Skip to main content

Wendy Thorsborne

Wendy, can you tell us about your career so far. How did you end up working in extension?

I grew up on a sheep and cattle station outside Charleville, about 800km west of Brisbane, so I guess you could say agriculture is in my blood. After I left university as a qualified agricultural scientist, I began my career as an extension officer with the Bureau of Sugar Experiment Stations just south of Cairns in Queensland. In fact, I was the first female extension officer to be appointed, so there was a bit of novelty around that at the time.

I decided that the land management and open spaces were of more interest to me, so I became a Regional Landcare Facilitator for Far North Queensland – this included Cape York Peninsula, the Gulf and the Tropical Coast – I thought I was pretty well in paradise.

It was about this time that the Queensland Government decided that working in groups had many advantages, so we were extensively trained in group dynamics and facilitation. Armed with this experience, I moved into the field of plant and animal pest management. Here I worked closely with local governments and various extension staff throughout Queensland, to develop and implement workable area pest management plans.

Next, I had a stint in Brisbane, developing biosecurity policy and legislation for the state government. My husband and I moved to a beef cattle farm in Gympie, and, with my work, I dabbled in the dairy industry and a range of really cool emerging industries (such as organics, bush foods, and paddock to plate opportunities). We spent time working closely with local governments in northern New South Wales to develop a regional approach to weed management, including developing a social media campaign and TV commercial from scratch.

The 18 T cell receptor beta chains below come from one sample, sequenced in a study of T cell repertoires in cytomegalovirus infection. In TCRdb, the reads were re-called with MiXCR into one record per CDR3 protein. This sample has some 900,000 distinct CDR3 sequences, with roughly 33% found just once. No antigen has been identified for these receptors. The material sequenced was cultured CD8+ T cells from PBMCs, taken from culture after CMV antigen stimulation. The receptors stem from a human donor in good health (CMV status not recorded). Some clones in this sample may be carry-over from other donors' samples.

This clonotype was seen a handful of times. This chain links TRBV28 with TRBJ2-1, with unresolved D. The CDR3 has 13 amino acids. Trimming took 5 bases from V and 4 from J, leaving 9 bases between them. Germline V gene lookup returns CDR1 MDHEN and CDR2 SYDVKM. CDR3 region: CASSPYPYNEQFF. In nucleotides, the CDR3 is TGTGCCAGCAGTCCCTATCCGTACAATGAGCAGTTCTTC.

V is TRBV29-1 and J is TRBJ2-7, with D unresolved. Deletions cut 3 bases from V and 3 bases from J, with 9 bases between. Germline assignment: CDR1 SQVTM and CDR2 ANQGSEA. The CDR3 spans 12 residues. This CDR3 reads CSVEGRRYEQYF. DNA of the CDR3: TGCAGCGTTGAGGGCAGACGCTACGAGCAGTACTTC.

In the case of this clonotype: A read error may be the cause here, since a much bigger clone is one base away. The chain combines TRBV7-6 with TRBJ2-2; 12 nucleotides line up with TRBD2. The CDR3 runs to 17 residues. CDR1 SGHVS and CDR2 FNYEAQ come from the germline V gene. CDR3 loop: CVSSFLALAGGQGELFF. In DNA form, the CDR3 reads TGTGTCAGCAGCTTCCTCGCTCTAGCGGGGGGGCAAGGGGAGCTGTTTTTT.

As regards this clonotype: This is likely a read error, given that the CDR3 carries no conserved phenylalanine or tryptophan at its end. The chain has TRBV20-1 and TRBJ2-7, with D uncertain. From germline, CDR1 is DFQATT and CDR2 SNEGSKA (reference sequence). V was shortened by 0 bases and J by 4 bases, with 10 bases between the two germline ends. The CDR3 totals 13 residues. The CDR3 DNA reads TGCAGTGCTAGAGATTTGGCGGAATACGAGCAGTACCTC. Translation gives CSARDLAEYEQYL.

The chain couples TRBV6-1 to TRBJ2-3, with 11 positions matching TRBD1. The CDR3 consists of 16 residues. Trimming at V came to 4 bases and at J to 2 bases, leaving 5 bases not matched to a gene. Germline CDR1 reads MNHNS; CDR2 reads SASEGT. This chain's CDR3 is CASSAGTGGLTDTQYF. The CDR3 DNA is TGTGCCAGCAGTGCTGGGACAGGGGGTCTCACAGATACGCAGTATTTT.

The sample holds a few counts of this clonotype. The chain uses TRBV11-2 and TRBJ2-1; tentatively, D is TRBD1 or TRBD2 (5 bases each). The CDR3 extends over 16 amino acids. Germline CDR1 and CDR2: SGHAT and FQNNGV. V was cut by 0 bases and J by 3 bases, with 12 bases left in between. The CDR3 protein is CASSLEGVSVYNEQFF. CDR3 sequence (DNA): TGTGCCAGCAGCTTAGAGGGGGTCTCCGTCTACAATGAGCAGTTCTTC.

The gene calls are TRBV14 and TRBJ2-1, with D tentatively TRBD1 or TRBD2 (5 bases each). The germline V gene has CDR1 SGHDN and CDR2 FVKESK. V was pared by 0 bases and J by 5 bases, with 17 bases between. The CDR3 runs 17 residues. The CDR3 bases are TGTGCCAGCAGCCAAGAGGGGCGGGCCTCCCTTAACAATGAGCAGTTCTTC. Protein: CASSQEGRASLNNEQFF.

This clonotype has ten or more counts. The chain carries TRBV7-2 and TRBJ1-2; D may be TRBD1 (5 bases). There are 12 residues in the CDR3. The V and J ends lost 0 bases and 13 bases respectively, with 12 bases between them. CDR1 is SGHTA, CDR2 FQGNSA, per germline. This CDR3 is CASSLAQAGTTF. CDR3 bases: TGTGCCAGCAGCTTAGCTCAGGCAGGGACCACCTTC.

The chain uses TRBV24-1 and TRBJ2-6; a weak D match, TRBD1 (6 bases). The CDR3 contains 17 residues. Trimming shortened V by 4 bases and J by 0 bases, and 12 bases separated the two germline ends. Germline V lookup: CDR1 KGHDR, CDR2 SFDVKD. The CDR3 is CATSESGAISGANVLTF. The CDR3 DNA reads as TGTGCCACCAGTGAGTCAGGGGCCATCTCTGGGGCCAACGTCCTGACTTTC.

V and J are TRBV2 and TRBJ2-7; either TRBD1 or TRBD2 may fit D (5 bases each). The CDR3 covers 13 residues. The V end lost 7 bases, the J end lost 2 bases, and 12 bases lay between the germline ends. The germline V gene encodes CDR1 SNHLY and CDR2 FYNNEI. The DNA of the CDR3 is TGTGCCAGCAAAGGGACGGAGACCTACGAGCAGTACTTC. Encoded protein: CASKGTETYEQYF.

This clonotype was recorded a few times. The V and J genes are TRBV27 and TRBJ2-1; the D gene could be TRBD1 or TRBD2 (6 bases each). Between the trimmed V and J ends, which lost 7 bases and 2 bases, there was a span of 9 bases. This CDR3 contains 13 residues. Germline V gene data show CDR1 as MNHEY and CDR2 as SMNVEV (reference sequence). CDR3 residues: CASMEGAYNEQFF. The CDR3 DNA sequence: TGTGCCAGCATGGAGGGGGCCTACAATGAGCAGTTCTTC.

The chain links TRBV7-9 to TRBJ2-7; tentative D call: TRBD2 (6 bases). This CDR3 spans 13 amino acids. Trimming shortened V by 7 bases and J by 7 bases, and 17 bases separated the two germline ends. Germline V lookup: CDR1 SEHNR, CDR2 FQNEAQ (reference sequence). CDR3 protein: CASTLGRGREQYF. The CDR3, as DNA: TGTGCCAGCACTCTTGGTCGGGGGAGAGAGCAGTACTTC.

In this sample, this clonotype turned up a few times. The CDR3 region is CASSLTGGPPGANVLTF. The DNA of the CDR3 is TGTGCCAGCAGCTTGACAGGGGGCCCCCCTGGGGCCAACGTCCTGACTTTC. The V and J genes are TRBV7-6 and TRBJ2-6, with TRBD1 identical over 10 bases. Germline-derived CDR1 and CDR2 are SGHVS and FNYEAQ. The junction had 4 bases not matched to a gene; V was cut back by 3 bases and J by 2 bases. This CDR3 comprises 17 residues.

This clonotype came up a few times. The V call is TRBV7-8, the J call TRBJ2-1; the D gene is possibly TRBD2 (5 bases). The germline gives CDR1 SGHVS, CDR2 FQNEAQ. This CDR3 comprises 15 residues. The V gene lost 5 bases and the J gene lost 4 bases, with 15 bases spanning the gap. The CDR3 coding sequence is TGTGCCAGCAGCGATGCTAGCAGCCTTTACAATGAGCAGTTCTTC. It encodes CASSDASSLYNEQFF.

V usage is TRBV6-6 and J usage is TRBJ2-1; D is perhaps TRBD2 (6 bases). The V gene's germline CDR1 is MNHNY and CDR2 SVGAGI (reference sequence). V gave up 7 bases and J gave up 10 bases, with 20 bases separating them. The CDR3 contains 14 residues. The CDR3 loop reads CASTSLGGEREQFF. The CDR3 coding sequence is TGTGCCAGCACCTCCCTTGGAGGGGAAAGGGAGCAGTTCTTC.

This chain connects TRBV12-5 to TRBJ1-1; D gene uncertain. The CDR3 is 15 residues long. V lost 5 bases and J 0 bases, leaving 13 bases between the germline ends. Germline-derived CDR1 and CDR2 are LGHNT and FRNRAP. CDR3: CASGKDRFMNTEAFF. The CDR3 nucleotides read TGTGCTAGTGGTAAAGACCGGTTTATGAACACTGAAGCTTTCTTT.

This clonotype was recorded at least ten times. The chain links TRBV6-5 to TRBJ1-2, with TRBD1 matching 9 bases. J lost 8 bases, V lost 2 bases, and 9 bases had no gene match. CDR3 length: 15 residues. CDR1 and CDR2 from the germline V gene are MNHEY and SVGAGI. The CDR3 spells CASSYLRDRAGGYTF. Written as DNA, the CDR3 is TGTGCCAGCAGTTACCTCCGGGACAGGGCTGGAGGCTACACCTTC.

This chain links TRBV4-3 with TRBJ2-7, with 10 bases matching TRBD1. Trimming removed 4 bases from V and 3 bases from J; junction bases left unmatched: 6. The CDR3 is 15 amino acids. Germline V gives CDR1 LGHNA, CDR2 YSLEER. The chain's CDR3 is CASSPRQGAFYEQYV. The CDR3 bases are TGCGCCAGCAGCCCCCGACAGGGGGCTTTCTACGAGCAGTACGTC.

Most recently I have been coordinating reef water quality extension activities throughout the Burnett Mary Region of Queensland – taking in cane, grazing, grains and horticulture industries.

This sounds a bit like my career has been all over the place, but people, extension and change management have always been at the centre of my focus.

Do you have any achievements from your career that you’re particularly proud of?

I am really grateful to have worked in a range of industries, travelled to fantastic regional and remote places throughout Queensland and northern NSW for work and worked with so many amazing people – both extension staff and producers. People who put their heart and soul into what they do.

I always have a bit of a soft spot for Landcare as we were effectively there at the start, and we helped to set up numerous Landcare groups throughout Queensland – it’s heartening to see that a number of them still exist and are out there kicking goals in their communities.

I have been fortunate to work with really dedicated extension staff recently and coordinate their natural resource management activities throughout the entire Burnett Mary region. Together we established an Extension Community of Practice and delivered some exceptional “out of the box” training opportunities – with expertise from within and outside our network. We were also able to have substantial input into the Queensland Extension Model of Practice.

How would you describe extension?